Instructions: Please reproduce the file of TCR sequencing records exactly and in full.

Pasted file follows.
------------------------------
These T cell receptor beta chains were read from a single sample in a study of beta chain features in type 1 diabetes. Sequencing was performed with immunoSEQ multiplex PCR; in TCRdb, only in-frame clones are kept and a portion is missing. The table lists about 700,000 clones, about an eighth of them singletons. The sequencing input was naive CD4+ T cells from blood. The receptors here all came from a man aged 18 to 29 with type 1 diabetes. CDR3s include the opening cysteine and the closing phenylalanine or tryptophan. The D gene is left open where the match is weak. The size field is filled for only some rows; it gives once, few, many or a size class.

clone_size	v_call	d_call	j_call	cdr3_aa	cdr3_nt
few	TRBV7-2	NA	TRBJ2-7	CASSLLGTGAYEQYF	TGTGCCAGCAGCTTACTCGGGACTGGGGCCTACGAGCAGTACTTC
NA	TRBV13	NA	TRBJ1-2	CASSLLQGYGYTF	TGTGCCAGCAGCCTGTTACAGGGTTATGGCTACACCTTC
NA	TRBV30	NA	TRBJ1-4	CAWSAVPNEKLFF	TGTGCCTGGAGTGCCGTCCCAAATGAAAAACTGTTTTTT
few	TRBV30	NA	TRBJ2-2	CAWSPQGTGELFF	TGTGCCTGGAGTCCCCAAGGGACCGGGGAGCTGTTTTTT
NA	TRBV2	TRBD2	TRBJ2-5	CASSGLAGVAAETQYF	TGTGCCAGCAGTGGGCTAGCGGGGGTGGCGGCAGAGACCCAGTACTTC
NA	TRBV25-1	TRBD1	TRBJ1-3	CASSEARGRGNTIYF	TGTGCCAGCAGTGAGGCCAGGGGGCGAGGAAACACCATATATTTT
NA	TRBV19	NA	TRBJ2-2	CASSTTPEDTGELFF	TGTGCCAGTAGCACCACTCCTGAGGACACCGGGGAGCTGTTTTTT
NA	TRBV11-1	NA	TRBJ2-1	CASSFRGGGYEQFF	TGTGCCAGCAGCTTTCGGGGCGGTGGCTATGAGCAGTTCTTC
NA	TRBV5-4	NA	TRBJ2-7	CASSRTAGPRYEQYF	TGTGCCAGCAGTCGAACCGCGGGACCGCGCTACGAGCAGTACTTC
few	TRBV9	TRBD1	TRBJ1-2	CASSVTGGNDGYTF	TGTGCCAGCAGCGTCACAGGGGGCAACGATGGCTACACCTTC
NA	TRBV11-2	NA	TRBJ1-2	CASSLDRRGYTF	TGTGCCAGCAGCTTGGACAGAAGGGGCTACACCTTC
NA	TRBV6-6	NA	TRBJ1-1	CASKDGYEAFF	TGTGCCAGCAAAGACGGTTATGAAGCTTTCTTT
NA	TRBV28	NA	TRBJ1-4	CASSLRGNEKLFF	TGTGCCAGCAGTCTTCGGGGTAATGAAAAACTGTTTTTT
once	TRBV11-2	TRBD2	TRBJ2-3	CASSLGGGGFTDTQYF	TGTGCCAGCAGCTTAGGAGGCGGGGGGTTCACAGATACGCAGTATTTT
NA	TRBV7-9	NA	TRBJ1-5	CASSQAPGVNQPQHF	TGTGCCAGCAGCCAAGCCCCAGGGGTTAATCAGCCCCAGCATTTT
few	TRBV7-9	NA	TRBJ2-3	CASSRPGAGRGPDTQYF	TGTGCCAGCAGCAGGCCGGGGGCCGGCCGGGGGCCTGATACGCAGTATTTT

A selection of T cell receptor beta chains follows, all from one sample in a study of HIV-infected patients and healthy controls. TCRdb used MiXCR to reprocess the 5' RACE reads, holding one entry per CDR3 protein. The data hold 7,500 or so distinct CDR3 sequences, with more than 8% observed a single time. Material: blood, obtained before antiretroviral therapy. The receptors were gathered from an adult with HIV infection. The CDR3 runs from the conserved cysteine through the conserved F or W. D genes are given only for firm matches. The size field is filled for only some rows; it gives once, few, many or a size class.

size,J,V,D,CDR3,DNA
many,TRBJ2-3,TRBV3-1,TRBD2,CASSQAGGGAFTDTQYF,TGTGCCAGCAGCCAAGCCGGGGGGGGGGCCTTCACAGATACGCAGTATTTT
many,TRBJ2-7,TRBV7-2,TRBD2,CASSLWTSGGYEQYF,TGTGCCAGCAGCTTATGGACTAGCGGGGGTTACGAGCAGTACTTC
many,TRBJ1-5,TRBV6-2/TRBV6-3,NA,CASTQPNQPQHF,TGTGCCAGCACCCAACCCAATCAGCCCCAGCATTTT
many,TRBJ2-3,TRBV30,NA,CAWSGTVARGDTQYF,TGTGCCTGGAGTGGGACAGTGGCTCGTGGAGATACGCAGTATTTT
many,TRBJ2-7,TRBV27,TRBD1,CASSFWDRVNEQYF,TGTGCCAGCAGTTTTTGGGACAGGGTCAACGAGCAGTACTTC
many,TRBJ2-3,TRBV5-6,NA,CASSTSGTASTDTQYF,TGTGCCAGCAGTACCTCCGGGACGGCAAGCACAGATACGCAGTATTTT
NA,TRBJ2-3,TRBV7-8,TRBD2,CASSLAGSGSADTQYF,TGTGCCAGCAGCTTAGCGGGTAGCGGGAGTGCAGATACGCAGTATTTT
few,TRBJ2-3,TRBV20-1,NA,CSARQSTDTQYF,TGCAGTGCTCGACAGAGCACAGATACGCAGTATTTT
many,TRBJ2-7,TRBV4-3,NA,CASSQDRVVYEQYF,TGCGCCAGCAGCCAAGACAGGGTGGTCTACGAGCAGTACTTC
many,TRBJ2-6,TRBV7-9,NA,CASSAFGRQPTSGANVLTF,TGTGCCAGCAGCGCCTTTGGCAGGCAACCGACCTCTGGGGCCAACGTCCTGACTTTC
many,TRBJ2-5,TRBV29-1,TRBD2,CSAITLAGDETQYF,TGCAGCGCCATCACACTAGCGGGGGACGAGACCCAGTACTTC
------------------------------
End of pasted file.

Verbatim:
These T cell receptor beta chains were read from a single sample in a study of beta chain features in type 1 diabetes. Sequencing was performed with immunoSEQ multiplex PCR; in TCRdb, only in-frame clones are kept and a portion is missing. The table lists about 700,000 clones, about an eighth of them singletons. The sequencing input was naive CD4+ T cells from blood. The receptors here all came from a man aged 18 to 29 with type 1 diabetes. CDR3s include the opening cysteine and the closing phenylalanine or tryptophan. The D gene is left open where the match is weak. The size field is filled for only some rows; it gives once, few, many or a size class.

clone_size	v_call	d_call	j_call	cdr3_aa	cdr3_nt
few	TRBV7-2	NA	TRBJ2-7	CASSLLGTGAYEQYF	TGTGCCAGCAGCTTACTCGGGACTGGGGCCTACGAGCAGTACTTC
NA	TRBV13	NA	TRBJ1-2	CASSLLQGYGYTF	TGTGCCAGCAGCCTGTTACAGGGTTATGGCTACACCTTC
NA	TRBV30	NA	TRBJ1-4	CAWSAVPNEKLFF	TGTGCCTGGAGTGCCGTCCCAAATGAAAAACTGTTTTTT
few	TRBV30	NA	TRBJ2-2	CAWSPQGTGELFF	TGTGCCTGGAGTCCCCAAGGGACCGGGGAGCTGTTTTTT
NA	TRBV2	TRBD2	TRBJ2-5	CASSGLAGVAAETQYF	TGTGCCAGCAGTGGGCTAGCGGGGGTGGCGGCAGAGACCCAGTACTTC
NA	TRBV25-1	TRBD1	TRBJ1-3	CASSEARGRGNTIYF	TGTGCCAGCAGTGAGGCCAGGGGGCGAGGAAACACCATATATTTT
NA	TRBV19	NA	TRBJ2-2	CASSTTPEDTGELFF	TGTGCCAGTAGCACCACTCCTGAGGACACCGGGGAGCTGTTTTTT
NA	TRBV11-1	NA	TRBJ2-1	CASSFRGGGYEQFF	TGTGCCAGCAGCTTTCGGGGCGGTGGCTATGAGCAGTTCTTC
NA	TRBV5-4	NA	TRBJ2-7	CASSRTAGPRYEQYF	TGTGCCAGCAGTCGAACCGCGGGACCGCGCTACGAGCAGTACTTC
few	TRBV9	TRBD1	TRBJ1-2	CASSVTGGNDGYTF	TGTGCCAGCAGCGTCACAGGGGGCAACGATGGCTACACCTTC
NA	TRBV11-2	NA	TRBJ1-2	CASSLDRRGYTF	TGTGCCAGCAGCTTGGACAGAAGGGGCTACACCTTC
NA	TRBV6-6	NA	TRBJ1-1	CASKDGYEAFF	TGTGCCAGCAAAGACGGTTATGAAGCTTTCTTT
NA	TRBV28	NA	TRBJ1-4	CASSLRGNEKLFF	TGTGCCAGCAGTCTTCGGGGTAATGAAAAACTGTTTTTT
once	TRBV11-2	TRBD2	TRBJ2-3	CASSLGGGGFTDTQYF	TGTGCCAGCAGCTTAGGAGGCGGGGGGTTCACAGATACGCAGTATTTT
NA	TRBV7-9	NA	TRBJ1-5	CASSQAPGVNQPQHF	TGTGCCAGCAGCCAAGCCCCAGGGGTTAATCAGCCCCAGCATTTT
few	TRBV7-9	NA	TRBJ2-3	CASSRPGAGRGPDTQYF	TGTGCCAGCAGCAGGCCGGGGGCCGGCCGGGGGCCTGATACGCAGTATTTT

A selection of T cell receptor beta chains follows, all from one sample in a study of HIV-infected patients and healthy controls. TCRdb used MiXCR to reprocess the 5' RACE reads, holding one entry per CDR3 protein. The data hold 7,500 or so distinct CDR3 sequences, with more than 8% observed a single time. Material: blood, obtained before antiretroviral therapy. The receptors were gathered from an adult with HIV infection. The CDR3 runs from the conserved cysteine through the conserved F or W. D genes are given only for firm matches. The size field is filled for only some rows; it gives once, few, many or a size class.

size,J,V,D,CDR3,DNA
many,TRBJ2-3,TRBV3-1,TRBD2,CASSQAGGGAFTDTQYF,TGTGCCAGCAGCCAAGCCGGGGGGGGGGCCTTCACAGATACGCAGTATTTT
many,TRBJ2-7,TRBV7-2,TRBD2,CASSLWTSGGYEQYF,TGTGCCAGCAGCTTATGGACTAGCGGGGGTTACGAGCAGTACTTC
many,TRBJ1-5,TRBV6-2/TRBV6-3,NA,CASTQPNQPQHF,TGTGCCAGCACCCAACCCAATCAGCCCCAGCATTTT
many,TRBJ2-3,TRBV30,NA,CAWSGTVARGDTQYF,TGTGCCTGGAGTGGGACAGTGGCTCGTGGAGATACGCAGTATTTT
many,TRBJ2-7,TRBV27,TRBD1,CASSFWDRVNEQYF,TGTGCCAGCAGTTTTTGGGACAGGGTCAACGAGCAGTACTTC
many,TRBJ2-3,TRBV5-6,NA,CASSTSGTASTDTQYF,TGTGCCAGCAGTACCTCCGGGACGGCAAGCACAGATACGCAGTATTTT
NA,TRBJ2-3,TRBV7-8,TRBD2,CASSLAGSGSADTQYF,TGTGCCAGCAGCTTAGCGGGTAGCGGGAGTGCAGATACGCAGTATTTT
few,TRBJ2-3,TRBV20-1,NA,CSARQSTDTQYF,TGCAGTGCTCGACAGAGCACAGATACGCAGTATTTT
many,TRBJ2-7,TRBV4-3,NA,CASSQDRVVYEQYF,TGCGCCAGCAGCCAAGACAGGGTGGTCTACGAGCAGTACTTC
many,TRBJ2-6,TRBV7-9,NA,CASSAFGRQPTSGANVLTF,TGTGCCAGCAGCGCCTTTGGCAGGCAACCGACCTCTGGGGCCAACGTCCTGACTTTC
many,TRBJ2-5,TRBV29-1,TRBD2,CSAITLAGDETQYF,TGCAGCGCCATCACACTAGCGGGGGACGAGACCCAGTACTTC